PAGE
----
Boundaries

Building a robust knowledge ecosystem, means not limiting information to the closed boundaries of the firm. In the design knowledge ecosystem, clients, consultants, product suppliers, sub-contractors, manufacturers and yes even academics may form a part of the way a firm gathers, produces and sifts through design knowledge. This is not dissimilar to what the software developers do.

Hybrid practices

One of the problems of the current system of architectural production is that the focus on the built object has been aligned with the digitisation of design processes and workflows. And whilst the delivered object is physical, hopes for its efficient realisation has increasingly led to the myth that this realisation is entirely reliant on the virtual processes. In the design knowledge ecosystem is an immanent system where both digital objects and practices are seen to be equal with the physical. As Harty and Whyte designate the real practices of the firm are hybrid practices.

The tyranny of the commission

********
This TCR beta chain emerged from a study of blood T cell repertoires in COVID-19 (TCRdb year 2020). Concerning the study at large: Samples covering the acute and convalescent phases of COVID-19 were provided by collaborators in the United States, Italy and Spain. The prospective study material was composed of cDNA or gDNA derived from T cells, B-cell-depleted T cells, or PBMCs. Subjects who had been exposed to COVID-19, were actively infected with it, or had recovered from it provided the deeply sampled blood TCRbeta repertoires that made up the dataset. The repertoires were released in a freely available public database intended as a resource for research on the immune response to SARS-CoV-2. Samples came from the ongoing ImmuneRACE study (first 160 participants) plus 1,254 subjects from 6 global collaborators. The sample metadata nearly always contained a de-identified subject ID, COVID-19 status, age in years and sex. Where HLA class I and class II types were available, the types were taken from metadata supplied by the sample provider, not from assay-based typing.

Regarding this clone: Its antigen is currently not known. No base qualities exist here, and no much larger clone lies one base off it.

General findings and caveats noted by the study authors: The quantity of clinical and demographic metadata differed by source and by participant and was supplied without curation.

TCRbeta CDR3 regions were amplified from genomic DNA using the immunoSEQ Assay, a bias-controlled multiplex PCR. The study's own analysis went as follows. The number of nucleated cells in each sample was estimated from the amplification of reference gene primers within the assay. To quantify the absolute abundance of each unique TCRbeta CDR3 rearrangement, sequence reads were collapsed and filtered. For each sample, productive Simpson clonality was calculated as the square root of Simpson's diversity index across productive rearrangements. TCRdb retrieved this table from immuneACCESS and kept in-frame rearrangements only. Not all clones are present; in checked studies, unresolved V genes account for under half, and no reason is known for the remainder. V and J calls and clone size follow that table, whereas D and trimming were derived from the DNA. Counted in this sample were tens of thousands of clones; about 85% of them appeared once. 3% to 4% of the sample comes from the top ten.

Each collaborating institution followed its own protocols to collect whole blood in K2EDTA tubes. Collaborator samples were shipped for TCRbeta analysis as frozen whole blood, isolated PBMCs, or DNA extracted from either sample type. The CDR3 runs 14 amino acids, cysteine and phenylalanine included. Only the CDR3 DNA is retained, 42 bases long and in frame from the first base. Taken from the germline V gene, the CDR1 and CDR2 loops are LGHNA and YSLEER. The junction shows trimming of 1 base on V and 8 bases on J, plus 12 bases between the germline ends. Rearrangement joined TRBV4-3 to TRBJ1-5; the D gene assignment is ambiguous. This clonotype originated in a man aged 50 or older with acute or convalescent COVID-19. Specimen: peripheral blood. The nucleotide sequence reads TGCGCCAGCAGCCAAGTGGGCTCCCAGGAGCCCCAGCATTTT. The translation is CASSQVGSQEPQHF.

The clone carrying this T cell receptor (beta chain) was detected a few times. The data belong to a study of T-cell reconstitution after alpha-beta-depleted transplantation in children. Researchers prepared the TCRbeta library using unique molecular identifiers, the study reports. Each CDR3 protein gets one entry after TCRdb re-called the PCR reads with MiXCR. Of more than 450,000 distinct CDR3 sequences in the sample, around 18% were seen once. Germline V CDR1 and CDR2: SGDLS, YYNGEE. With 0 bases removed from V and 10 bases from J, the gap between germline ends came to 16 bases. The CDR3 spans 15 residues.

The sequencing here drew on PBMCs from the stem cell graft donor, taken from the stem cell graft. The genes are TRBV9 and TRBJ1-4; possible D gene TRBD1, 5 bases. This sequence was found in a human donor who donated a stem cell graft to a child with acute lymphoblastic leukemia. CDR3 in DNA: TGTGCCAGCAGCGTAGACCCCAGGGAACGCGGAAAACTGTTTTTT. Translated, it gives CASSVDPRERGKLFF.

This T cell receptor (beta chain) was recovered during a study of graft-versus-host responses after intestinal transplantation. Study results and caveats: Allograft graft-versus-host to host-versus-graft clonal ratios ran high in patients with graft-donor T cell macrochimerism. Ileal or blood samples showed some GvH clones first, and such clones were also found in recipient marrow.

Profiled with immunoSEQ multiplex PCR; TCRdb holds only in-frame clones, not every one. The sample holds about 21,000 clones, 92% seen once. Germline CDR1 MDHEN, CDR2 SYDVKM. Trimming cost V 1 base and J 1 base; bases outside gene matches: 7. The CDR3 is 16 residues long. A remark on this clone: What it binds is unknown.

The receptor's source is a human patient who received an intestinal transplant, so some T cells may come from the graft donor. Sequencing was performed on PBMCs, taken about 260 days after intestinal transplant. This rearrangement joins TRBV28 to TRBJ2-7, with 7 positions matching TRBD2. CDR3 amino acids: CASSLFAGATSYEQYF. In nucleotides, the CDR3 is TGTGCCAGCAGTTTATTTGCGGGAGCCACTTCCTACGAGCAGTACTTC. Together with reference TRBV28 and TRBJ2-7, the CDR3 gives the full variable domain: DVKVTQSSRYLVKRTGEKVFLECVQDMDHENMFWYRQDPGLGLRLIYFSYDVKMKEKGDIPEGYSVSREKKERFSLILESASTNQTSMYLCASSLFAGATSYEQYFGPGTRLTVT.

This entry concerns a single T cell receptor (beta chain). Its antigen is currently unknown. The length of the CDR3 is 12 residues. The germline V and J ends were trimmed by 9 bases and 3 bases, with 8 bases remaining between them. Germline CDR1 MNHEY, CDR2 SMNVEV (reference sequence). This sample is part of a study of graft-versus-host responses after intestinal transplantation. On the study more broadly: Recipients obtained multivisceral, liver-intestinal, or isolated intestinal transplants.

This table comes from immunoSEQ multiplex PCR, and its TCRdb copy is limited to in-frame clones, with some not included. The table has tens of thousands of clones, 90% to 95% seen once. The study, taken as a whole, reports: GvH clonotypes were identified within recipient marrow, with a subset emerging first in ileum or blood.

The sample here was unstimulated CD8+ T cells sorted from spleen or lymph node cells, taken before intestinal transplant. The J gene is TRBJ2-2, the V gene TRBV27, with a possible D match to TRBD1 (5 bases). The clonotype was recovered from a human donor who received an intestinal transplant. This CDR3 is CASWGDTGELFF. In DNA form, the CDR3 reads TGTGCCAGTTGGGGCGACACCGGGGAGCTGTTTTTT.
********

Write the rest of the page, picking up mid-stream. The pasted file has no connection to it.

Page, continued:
I suspect that for some architects the idea of a Design Knowledge Ecosystem goes against everything they were taught at architecture school. At architecture school, many of us were inculcated with the idea that architecture was ONLY about designing buildings. I think a pedagogical approach focused on building design is far too narrow an objective. This unduly puts the focus onto gaining, and then delivering, an elusive built commission. This leads to the physical object, or building, rather than the knowledge or ideas embedded in that object, being debated. Don’t get me wrong as I am the first to argue that architecture’s presence, as well as architectural aesthetics, is an important component of architectural debate (As I say in the studio, “is if it looks good then it is good”). But what interest me more than anything else is the link between architectural aesthetics and ideas. It is the ideas that architects create through design knowledge ecosystems that gives rise to the ideas that are of most interest to me. Not necessarily the completed building itself.